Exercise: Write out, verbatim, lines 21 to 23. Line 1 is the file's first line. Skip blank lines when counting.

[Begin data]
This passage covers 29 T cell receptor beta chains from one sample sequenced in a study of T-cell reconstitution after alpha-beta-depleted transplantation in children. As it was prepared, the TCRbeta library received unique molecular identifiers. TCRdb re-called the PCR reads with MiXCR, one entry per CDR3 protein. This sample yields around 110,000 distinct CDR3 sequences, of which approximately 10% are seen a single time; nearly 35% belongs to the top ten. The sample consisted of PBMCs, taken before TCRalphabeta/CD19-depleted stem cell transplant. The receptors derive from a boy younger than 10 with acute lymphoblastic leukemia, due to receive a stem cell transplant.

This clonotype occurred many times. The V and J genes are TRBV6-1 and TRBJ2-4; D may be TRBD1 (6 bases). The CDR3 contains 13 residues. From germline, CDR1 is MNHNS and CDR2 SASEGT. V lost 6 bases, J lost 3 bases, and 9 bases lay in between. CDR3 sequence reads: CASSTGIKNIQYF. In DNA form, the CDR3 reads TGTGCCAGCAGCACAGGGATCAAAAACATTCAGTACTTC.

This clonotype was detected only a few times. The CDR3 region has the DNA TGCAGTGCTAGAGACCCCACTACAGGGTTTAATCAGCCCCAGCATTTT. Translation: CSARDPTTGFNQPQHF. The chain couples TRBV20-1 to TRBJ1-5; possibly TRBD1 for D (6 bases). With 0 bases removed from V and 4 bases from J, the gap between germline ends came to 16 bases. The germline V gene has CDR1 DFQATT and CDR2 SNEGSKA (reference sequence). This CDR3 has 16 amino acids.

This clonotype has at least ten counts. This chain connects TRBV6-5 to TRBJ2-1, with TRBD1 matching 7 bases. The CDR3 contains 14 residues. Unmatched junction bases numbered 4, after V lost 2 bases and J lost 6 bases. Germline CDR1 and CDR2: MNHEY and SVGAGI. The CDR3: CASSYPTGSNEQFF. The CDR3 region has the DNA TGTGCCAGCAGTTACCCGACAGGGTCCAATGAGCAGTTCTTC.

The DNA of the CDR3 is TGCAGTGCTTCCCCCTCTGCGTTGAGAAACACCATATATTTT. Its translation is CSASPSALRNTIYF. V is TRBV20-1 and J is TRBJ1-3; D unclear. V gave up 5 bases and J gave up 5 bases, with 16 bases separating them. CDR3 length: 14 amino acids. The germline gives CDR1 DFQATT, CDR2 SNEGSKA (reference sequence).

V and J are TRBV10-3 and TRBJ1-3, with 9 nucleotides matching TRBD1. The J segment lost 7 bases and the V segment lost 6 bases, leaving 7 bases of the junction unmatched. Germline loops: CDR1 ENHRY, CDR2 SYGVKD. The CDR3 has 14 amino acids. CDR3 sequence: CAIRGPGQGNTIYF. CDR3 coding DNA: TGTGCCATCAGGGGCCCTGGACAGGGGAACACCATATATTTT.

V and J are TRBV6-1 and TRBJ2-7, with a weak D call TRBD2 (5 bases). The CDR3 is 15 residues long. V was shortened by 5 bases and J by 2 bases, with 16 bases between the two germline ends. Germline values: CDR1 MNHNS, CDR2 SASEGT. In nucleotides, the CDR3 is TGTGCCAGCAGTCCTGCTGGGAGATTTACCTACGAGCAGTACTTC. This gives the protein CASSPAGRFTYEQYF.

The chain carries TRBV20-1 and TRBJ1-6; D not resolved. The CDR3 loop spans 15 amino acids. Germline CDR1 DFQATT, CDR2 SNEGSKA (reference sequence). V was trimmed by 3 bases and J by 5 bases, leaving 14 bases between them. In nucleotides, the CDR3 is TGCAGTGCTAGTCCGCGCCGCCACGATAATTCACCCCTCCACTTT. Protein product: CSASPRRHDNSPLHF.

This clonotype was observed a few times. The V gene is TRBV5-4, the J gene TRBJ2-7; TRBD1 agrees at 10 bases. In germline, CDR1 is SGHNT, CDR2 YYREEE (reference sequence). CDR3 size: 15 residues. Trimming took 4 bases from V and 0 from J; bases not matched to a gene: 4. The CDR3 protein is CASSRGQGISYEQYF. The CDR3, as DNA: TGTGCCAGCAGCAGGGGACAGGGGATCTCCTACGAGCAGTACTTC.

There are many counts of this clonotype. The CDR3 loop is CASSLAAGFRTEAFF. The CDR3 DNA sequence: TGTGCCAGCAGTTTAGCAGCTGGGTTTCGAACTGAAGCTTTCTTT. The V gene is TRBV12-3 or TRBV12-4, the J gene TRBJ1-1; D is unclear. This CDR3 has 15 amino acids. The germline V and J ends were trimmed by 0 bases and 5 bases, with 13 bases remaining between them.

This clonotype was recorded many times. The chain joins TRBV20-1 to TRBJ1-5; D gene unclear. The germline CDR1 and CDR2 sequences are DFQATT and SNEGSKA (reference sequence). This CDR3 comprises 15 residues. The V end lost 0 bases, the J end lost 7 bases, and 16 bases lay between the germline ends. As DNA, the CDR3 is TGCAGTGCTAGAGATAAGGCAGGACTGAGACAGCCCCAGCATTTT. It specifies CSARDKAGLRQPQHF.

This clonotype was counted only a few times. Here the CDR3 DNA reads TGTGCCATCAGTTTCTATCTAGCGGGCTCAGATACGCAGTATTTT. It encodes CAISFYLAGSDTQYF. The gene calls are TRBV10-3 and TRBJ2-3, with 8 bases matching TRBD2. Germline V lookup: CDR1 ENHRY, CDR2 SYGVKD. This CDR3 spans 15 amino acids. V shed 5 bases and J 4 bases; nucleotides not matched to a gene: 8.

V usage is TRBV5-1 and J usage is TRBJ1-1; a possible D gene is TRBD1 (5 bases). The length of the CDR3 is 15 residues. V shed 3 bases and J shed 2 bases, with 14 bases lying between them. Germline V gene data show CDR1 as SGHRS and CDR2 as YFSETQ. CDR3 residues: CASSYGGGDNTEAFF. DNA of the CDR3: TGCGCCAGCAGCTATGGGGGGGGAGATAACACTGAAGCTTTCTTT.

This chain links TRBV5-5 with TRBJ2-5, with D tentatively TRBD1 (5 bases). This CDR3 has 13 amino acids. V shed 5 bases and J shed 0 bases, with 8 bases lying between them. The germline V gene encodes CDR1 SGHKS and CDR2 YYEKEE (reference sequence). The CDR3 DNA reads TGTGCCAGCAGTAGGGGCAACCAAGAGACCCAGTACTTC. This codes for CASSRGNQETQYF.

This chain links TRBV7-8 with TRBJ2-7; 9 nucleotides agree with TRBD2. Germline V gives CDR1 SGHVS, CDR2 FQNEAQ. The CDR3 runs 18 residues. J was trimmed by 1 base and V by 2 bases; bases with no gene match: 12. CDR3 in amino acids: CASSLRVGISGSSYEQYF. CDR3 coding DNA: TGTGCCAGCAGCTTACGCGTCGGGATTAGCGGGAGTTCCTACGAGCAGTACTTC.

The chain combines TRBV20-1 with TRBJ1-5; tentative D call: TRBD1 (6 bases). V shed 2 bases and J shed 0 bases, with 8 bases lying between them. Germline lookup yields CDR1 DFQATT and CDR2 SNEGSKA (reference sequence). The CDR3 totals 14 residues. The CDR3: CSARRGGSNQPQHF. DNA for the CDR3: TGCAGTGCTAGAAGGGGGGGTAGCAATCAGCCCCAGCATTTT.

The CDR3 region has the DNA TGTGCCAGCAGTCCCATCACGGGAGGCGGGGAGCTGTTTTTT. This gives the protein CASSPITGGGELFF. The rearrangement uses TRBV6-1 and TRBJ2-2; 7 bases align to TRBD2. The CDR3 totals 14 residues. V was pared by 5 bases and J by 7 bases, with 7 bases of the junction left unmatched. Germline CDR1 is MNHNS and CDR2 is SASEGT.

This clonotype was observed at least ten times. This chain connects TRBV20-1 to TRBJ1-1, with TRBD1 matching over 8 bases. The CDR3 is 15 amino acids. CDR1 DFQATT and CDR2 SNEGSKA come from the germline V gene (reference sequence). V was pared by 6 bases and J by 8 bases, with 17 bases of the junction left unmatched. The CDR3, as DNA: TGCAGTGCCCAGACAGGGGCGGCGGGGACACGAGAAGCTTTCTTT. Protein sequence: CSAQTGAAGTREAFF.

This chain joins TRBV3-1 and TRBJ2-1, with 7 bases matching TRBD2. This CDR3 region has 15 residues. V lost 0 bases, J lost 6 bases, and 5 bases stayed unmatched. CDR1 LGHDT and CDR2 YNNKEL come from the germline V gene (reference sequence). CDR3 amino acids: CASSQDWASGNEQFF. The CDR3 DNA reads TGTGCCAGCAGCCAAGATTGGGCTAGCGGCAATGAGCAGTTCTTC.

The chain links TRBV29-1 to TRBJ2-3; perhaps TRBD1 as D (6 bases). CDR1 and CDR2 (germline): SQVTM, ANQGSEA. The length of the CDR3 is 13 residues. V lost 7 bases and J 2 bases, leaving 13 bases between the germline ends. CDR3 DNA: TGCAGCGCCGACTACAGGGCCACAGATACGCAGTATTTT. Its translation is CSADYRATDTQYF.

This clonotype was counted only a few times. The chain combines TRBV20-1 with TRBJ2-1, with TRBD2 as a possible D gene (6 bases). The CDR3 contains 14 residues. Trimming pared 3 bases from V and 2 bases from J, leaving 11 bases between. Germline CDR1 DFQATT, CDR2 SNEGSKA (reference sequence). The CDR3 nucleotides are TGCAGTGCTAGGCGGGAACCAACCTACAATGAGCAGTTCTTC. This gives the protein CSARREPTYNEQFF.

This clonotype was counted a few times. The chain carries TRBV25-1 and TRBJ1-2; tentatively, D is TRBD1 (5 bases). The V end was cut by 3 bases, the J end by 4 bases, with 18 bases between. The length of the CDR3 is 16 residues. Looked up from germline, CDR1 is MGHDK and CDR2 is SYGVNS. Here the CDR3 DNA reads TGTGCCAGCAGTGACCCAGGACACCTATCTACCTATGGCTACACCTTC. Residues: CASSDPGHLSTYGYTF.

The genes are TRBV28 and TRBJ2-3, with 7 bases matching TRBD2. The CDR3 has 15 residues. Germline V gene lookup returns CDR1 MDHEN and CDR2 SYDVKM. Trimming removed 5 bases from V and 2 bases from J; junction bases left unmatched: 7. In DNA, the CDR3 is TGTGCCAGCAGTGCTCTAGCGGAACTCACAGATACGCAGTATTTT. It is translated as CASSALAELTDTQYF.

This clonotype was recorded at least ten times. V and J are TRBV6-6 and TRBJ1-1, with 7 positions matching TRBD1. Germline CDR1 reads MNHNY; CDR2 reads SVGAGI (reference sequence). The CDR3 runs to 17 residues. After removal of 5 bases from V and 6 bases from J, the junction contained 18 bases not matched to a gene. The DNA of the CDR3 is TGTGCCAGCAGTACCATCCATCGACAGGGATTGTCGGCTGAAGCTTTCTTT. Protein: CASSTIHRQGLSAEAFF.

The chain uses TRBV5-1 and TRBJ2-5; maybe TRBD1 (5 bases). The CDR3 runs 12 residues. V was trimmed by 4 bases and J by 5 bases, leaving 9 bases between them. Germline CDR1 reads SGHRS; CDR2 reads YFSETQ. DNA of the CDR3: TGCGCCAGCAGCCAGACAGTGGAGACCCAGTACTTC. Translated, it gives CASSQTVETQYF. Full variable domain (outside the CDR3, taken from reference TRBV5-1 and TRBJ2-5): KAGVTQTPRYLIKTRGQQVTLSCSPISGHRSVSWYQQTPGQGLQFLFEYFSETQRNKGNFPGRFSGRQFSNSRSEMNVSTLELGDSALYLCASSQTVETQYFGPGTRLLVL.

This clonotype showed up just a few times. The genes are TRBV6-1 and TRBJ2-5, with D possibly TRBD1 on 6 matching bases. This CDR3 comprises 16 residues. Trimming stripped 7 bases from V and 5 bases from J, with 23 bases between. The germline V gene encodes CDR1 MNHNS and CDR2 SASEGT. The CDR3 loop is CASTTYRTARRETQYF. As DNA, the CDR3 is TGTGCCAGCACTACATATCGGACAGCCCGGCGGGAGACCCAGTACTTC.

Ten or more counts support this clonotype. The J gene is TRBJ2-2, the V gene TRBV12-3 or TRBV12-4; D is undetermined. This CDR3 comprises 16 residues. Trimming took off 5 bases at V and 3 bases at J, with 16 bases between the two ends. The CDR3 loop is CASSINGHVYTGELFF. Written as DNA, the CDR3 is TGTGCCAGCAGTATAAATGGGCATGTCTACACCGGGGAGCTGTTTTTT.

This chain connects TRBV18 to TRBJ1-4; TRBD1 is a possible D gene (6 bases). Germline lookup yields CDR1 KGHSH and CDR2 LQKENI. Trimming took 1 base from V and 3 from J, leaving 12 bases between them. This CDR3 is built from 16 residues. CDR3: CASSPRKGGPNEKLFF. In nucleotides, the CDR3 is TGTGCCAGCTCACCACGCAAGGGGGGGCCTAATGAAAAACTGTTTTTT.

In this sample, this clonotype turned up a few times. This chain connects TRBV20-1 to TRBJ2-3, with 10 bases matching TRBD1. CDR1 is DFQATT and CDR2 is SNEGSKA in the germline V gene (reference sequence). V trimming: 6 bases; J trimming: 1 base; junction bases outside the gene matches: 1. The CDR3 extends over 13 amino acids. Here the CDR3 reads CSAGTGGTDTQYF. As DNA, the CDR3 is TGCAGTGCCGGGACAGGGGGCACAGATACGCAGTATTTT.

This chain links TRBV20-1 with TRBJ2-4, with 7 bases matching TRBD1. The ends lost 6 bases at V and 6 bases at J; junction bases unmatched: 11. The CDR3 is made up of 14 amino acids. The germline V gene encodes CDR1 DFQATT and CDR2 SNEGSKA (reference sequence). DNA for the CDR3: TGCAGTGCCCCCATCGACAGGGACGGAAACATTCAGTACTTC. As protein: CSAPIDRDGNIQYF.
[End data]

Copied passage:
This clonotype was counted only a few times. The chain combines TRBV20-1 with TRBJ2-1, with TRBD2 as a possible D gene (6 bases). The CDR3 contains 14 residues. Trimming pared 3 bases from V and 2 bases from J, leaving 11 bases between. Germline CDR1 DFQATT, CDR2 SNEGSKA (reference sequence). The CDR3 nucleotides are TGCAGTGCTAGGCGGGAACCAACCTACAATGAGCAGTTCTTC. This gives the protein CSARREPTYNEQFF.

This clonotype was counted a few times. The chain carries TRBV25-1 and TRBJ1-2; tentatively, D is TRBD1 (5 bases). The V end was cut by 3 bases, the J end by 4 bases, with 18 bases between. The length of the CDR3 is 16 residues. Looked up from germline, CDR1 is MGHDK and CDR2 is SYGVNS. Here the CDR3 DNA reads TGTGCCAGCAGTGACCCAGGACACCTATCTACCTATGGCTACACCTTC. Residues: CASSDPGHLSTYGYTF.

The genes are TRBV28 and TRBJ2-3, with 7 bases matching TRBD2. The CDR3 has 15 residues. Germline V gene lookup returns CDR1 MDHEN and CDR2 SYDVKM. Trimming removed 5 bases from V and 2 bases from J; junction bases left unmatched: 7. In DNA, the CDR3 is TGTGCCAGCAGTGCTCTAGCGGAACTCACAGATACGCAGTATTTT. It is translated as CASSALAELTDTQYF.